• Lay the workpiece that will have a groove routed in its edge on top of the other workpiece, aligning its edge with the line you marked on the other piece.
  • Clamp the two pieces together and down to your workbench.
  • Draw a pencil line across the two pieces at each point where you plan to install a biscuit. A good rule of thumb is to place biscuits 1-1/2 inches from each edge and every 2 inches in between.

Drawing a Mark on Wood with PencilRobert Maxwell for Family Handyman

Step 4

Plunge grooves in workpieces

  • Lay your biscuit joiner flat on the workpiece and align the center mark on the machine with the pencil line you marked across both workpieces.
  • Plunge a groove in the edge of the topmost workpiece.
  • Orient your biscuit joint vertically, butting it up against the edge where you just plunged a groove.
  • Align the center mark of the joiner with your pencil line, then plunge a groove vertically in the face of the bottommost workpiece.
  • Repeat the procedure for any other biscuits you’ll need to complete the joint.

Plunging Grooves in Wooden with Biscuit JoinerRobert Maxwell for Family Handyman

Step 5

Do a test fit

  • Unclamp the workpieces, then clean out any sawdust from the grooves using a toothpick.
  • Push biscuits into all grooves, then dry fit the workpieces together.
  • Inspect the joint closely to ensure it’s tight.

Test Fitting Biscuit JointRobert Maxwell for Family Handyman

Step 6

Join pieces

  • Take the pieces apart again and remove the biscuits.
  • Drizzle a little wood glue┬áinto all grooves, then spread it around with a toothpick to coat the inner surfaces of each groove.

Spreading Glue into grooves in Wood with ToothpickRobert Maxwell for Family Handyman

  • Push a biscuit into each groove on one of the workpieces.
  • Interlock the pieces, then clamp them together tightly.
  • Allow the glue at least an hour to set before removing the clamps.

Biscuit JointRobert Maxwell for Family Handyman

FAQ

Are biscuit joints strong?

The answer is a resounding yes, with a few considerations. Biscuit joints are excellent for aligning and reinforcing the edges of two boards. They provide additional gluing surface area, making it harder for the joined pieces to pull apart. However, the strength of a biscuit joint depends on factors like the quality of the jointer, the type of glue used, and the accuracy of the joint’s fit. While they may not be suitable for heavy structural applications, biscuit joints are incredibly reliable for many woodworking projects, offering stability and durability that make them a valuable addition to any woodworker’s toolkit.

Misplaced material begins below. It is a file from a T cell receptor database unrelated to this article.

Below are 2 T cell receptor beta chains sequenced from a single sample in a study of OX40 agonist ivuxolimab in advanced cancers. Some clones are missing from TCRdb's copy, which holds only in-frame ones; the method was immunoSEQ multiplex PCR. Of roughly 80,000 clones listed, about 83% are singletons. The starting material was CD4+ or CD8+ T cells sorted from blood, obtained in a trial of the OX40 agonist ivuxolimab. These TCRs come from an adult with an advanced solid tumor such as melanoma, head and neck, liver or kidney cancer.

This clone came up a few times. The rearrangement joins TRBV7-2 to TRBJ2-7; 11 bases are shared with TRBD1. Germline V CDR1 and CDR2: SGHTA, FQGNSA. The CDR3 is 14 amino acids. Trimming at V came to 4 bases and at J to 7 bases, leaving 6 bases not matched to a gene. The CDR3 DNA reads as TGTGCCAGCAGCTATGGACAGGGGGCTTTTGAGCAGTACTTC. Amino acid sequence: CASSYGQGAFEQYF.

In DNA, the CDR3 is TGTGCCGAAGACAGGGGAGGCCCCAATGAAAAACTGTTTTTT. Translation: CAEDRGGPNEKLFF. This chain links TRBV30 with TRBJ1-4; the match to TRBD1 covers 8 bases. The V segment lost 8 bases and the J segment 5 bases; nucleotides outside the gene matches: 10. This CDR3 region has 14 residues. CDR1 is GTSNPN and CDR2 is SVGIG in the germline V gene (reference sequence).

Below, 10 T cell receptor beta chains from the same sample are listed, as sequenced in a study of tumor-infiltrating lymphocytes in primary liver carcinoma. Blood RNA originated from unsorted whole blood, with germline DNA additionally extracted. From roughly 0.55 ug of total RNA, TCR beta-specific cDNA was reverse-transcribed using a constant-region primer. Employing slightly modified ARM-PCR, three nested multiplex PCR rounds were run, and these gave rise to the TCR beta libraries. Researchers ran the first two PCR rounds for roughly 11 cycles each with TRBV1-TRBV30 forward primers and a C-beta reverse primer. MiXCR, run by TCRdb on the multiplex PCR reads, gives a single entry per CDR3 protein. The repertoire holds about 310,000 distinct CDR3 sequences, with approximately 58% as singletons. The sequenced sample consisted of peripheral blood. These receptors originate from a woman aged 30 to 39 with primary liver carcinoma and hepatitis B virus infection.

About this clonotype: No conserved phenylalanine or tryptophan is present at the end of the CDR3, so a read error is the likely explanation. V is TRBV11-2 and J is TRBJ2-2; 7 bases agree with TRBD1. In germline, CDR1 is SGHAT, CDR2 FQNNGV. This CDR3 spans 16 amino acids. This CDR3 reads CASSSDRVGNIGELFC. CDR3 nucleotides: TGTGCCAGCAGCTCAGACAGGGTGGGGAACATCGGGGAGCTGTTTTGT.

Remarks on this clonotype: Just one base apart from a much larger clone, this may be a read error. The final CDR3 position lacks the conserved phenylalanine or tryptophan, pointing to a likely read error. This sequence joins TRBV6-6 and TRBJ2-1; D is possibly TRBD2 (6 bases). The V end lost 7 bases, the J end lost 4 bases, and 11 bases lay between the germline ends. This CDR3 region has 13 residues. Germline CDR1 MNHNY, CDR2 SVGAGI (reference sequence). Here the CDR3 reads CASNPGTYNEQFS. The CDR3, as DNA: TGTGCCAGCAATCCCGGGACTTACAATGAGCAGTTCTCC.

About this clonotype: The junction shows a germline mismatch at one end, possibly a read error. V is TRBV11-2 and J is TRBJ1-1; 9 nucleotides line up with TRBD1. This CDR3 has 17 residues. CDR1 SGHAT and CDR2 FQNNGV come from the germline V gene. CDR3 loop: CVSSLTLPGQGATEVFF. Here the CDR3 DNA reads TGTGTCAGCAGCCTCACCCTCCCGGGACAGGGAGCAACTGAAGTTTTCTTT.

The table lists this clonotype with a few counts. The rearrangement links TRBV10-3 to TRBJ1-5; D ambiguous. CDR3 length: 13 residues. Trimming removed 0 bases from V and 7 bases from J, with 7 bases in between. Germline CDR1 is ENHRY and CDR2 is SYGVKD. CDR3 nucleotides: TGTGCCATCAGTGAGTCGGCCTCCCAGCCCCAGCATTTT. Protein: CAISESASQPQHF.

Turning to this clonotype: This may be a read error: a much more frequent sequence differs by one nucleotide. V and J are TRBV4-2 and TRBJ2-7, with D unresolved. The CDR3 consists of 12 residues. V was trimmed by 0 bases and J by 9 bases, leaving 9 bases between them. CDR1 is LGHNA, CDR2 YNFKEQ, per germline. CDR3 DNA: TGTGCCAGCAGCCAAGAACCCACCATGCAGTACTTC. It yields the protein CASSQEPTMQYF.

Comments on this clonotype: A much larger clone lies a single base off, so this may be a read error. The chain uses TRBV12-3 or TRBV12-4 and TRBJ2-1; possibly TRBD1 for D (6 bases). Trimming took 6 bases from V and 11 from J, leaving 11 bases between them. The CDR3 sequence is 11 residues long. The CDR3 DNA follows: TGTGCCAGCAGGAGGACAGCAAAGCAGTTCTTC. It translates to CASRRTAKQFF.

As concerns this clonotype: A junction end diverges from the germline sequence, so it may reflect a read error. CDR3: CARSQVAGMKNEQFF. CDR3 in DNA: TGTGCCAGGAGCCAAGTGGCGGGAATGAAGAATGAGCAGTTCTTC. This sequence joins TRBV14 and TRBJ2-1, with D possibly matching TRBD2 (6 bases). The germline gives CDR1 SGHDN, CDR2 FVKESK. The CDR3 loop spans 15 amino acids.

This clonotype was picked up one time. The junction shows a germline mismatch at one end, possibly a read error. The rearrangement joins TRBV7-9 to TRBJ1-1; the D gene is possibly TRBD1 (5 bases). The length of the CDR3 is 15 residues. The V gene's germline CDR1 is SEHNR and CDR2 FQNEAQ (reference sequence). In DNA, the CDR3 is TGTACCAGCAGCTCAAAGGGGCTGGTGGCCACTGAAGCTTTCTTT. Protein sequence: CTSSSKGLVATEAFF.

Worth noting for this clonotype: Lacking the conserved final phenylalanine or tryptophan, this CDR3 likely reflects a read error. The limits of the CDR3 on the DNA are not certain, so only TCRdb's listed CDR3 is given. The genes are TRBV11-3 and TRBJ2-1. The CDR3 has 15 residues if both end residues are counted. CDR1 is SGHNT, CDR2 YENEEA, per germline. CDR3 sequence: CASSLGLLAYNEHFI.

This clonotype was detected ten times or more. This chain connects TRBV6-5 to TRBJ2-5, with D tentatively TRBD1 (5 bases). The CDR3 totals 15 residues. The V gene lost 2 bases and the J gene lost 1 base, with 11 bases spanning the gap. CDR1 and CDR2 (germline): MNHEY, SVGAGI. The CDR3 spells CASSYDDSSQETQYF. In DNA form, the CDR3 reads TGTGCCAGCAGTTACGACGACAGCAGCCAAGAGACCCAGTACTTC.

Can you biscuit joint plywood?

Yes, you can absolutely use biscuit joints with plywood. In fact, plywood is a popular material for biscuit jointing due to its versatility and wide range of applications. When working with plywood, biscuit joints can help align the edges of the sheets precisely and provide additional strength to your joints. This is particularly handy when building cabinets, furniture, or other projects where a clean, flush surface is crucial. Just ensure you’re using the right-sized biscuits and a high-quality biscuit joiner for the job.

How far apart should biscuit joints be?

As a general guideline, for typical woodworking applications, placing biscuit joints about 6 to 8 inches apart is a common practice. However, this spacing can vary based on factors such as the type of wood, the size and weight of the pieces being joined, and the overall design of your project.

For larger or heavier pieces, you may want to decrease the spacing to provide additional support and stability. Conversely, for smaller or lighter projects, you could space them a bit farther apart. The key is to strike a balance that ensures a strong and secure bond while also maintaining the structural integrity of your workpiece. Always refer to your project plans and consider the specific demands of your woodworking project when determining the ideal spacing for biscuit joints.